LOCKDOWN has made us all miss things from our normal lives - parties, weddings, even just going to the pub.

But for one brave East End care worker, it meant missing her daughter’s fourth birthday.

Crystal Kerr, 28, from Baillieston sent her three children to her mother’s house to look after them while she went to work protecting the most vulnerable people in our society.

Catherine Russell nominated her friend for her selfless choice to isolate from her young family to look after their health and that of the elderly residents she looks after.

The two have worked together for around ten years, said Catherine who told how Crystal had to say happy birthday to her daughter through a window, with no physical contact.

Glasgow Times:

Out of work, she said Crystal is “very bubbly, sociable and she likes her pink gin.

“Everyone gets on with her, she’s a total people person,” she went on.

Meanwhile, in the Scottish Borders, Aleena Mehan has had to endure isolation away from her friends and family, enjoying only limited contact with her colleagues with whom she works at a hospital there.

Her brother, Vishal said: “She’s always helped people all her life.

“In three words - she’s kind, passionate and caring.”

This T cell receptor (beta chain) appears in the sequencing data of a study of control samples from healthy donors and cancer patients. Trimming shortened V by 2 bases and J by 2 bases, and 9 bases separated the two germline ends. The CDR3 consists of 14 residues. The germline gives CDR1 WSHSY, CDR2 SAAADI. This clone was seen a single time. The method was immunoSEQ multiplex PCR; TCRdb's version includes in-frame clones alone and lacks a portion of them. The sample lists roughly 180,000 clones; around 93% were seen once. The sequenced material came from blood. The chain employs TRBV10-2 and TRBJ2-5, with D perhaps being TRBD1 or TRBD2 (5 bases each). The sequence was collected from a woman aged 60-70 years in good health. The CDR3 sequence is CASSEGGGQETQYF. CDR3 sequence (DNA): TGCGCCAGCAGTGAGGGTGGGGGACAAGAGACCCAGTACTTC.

The 24-year-old hospital pharmacist moved south from her home in Glasgow’s West End for career development opportunities and is now helping dispense vital medicines for patients, including those with mental health problems and elderly people in hospital.

Glasgow Times:

Vishal said he knew his sister would be getting on with her work even after some of her co-workers in the Borders hospital worryingly developed Covid-19 at the beginning of the , helping to support patients in need of medication.

Meanwhile, a radiographer at the Royal Infirmary, has been splitting her time continuing to help screen people for cancers and other illnesses with home-schooling her four children.

Her sister, Nicola said that she was a real-life “superwoman”, balancing raising her children with working 12 to 14 hour shifts at the hospital.

She added: “It’s incredible what she’s doing.

“She’s very strong-willed and doesn’t let people see her soft side. She doesn’t rely on anyone else.

She said she hadn’t seen her sister upset during the coronavirus crisis, despite the dual pressures of running a home and her responsibility to her patients.

“Growing up, she was always a very clever person and studying hard,” she went on.

“She loved going out, she’s the life and soul of a party, always having a laugh but she would always make her work the next day.”

Glasgow Times:

Jacqueline gives her children everything, said her sister and that she is a devoted mother, on top of her high-priority work in the hospital.

“She’s a very kind and generous person and she never lets life get her down.”